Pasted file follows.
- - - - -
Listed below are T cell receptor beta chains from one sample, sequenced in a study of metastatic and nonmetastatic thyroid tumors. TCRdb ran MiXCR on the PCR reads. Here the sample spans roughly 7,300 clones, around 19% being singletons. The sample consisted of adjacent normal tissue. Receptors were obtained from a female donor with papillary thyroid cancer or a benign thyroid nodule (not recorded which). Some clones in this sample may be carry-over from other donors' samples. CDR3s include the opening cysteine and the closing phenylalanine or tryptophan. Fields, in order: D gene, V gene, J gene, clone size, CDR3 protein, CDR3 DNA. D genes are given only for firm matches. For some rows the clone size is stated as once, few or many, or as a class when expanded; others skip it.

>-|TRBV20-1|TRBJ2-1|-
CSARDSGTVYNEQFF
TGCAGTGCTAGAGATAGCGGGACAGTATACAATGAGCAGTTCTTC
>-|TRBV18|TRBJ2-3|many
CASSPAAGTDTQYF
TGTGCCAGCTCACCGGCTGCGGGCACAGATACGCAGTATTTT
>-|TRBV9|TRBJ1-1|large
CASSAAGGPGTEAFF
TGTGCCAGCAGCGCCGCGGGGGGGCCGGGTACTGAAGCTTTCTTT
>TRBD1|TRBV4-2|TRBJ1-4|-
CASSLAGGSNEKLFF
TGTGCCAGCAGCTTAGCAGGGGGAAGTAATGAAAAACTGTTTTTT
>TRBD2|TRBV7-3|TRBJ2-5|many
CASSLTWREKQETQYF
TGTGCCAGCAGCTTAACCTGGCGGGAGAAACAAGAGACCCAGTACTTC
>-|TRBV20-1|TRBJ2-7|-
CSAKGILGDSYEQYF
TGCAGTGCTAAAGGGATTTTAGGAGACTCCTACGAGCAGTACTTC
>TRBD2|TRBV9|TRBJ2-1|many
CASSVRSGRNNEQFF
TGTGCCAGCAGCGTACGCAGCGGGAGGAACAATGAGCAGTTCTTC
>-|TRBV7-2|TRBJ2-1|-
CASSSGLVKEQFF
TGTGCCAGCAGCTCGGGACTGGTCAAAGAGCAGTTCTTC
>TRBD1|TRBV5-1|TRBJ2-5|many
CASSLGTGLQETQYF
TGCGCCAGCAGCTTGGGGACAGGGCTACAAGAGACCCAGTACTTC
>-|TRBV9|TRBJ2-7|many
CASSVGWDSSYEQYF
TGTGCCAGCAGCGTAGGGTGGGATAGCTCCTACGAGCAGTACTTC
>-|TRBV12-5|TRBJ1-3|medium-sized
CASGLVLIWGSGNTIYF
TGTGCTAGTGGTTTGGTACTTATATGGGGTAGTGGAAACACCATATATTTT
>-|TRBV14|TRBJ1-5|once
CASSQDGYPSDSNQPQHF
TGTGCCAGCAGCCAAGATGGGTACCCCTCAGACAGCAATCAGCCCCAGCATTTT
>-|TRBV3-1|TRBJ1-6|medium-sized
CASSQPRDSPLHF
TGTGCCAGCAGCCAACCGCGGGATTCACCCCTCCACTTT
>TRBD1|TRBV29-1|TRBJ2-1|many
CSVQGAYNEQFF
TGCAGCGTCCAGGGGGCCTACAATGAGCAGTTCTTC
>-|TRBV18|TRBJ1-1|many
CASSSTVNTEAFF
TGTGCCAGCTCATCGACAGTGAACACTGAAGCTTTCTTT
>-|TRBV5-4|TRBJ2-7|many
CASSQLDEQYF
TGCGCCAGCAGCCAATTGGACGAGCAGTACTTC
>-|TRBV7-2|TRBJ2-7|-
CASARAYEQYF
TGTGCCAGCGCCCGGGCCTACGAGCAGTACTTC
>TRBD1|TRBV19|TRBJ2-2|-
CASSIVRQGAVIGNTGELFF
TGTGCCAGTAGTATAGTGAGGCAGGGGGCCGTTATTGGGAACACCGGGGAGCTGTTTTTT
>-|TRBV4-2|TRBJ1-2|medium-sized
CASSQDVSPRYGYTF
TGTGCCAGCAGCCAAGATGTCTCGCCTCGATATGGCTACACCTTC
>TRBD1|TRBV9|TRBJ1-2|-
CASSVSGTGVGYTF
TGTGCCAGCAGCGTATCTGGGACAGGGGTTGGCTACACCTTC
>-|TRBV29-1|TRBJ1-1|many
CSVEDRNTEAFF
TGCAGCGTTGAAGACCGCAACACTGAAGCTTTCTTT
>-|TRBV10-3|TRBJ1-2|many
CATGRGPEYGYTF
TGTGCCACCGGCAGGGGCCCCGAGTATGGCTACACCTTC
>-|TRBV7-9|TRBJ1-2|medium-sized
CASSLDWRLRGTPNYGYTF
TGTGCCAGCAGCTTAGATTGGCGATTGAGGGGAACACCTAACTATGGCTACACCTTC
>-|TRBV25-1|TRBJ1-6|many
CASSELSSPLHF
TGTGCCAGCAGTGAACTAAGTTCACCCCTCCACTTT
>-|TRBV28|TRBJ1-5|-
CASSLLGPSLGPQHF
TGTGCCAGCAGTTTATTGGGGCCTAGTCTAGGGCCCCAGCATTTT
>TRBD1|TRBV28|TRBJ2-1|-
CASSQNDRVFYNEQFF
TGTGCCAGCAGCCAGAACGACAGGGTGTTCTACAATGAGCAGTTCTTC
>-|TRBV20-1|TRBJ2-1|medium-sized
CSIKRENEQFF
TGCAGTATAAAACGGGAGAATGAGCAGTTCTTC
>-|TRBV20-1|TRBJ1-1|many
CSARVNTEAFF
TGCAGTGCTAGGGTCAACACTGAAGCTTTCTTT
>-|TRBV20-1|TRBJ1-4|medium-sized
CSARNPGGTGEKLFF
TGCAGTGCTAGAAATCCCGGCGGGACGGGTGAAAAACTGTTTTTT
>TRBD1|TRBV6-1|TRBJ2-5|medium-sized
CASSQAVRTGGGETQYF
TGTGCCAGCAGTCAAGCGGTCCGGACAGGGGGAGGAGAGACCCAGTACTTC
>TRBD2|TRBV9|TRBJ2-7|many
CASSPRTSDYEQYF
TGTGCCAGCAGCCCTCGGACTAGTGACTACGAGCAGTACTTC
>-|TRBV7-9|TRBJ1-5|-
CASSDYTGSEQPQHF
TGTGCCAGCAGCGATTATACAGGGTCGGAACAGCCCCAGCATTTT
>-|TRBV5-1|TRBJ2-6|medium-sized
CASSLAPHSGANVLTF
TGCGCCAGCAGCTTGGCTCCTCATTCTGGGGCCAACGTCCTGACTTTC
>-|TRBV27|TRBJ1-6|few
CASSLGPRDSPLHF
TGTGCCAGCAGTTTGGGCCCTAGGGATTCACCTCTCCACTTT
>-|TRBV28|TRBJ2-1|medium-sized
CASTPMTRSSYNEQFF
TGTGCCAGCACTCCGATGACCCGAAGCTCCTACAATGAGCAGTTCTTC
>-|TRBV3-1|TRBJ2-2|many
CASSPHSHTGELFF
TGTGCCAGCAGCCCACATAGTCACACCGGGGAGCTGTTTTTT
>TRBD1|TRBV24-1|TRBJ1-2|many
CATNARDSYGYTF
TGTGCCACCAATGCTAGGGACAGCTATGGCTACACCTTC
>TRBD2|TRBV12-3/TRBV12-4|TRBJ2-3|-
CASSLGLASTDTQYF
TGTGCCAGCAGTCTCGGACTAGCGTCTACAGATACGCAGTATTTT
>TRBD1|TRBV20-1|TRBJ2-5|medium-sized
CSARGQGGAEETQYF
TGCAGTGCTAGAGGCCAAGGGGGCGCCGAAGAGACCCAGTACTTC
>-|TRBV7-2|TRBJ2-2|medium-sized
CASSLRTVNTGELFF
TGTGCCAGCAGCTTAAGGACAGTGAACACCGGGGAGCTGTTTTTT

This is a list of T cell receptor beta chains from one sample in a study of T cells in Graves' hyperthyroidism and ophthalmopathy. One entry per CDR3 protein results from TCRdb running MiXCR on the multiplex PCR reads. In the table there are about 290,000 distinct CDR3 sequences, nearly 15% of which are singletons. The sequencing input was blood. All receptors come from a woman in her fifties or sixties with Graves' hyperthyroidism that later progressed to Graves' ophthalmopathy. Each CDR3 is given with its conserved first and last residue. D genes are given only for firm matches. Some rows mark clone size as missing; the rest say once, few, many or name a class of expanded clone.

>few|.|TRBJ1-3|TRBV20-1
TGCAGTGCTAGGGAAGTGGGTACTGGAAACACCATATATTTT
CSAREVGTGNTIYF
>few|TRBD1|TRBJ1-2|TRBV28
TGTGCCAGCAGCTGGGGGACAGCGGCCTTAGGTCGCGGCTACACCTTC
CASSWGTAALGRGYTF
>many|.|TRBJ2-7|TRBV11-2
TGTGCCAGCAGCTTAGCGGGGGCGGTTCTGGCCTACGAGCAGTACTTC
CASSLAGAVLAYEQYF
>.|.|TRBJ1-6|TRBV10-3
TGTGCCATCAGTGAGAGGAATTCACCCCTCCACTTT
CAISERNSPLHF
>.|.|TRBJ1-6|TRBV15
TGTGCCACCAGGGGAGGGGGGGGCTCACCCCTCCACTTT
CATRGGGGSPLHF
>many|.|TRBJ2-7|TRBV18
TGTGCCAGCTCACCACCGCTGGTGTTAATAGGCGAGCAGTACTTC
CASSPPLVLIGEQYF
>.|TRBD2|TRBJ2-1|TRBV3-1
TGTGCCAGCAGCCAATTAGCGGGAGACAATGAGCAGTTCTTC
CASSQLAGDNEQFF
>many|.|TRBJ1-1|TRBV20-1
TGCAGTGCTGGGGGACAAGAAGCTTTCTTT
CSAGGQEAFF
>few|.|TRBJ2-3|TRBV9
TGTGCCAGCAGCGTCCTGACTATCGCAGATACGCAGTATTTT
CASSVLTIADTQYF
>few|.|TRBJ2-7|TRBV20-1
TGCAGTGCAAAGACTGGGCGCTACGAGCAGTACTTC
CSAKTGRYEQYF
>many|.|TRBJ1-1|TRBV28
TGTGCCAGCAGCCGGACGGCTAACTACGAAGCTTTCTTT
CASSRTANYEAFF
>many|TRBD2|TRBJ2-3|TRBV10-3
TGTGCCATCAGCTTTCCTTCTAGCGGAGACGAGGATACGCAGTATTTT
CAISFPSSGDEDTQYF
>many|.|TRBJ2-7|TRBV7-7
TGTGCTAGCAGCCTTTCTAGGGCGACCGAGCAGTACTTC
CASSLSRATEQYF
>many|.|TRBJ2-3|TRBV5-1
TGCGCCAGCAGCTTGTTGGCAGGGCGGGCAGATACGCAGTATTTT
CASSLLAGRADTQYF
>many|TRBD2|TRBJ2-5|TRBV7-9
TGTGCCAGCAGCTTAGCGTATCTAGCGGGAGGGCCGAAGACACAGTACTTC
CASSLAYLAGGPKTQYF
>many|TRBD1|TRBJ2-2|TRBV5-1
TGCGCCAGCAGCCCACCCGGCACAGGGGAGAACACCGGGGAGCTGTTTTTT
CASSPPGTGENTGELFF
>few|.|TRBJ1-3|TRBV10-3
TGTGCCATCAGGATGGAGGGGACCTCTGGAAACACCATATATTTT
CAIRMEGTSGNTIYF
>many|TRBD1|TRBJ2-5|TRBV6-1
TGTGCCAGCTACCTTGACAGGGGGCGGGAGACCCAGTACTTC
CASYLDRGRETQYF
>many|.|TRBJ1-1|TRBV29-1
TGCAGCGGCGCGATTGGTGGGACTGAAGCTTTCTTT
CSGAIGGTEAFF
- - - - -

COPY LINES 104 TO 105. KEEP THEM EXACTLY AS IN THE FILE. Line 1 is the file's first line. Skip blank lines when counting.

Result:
>-|TRBV28|TRBJ2-1|medium-sized
CASTPMTRSSYNEQFF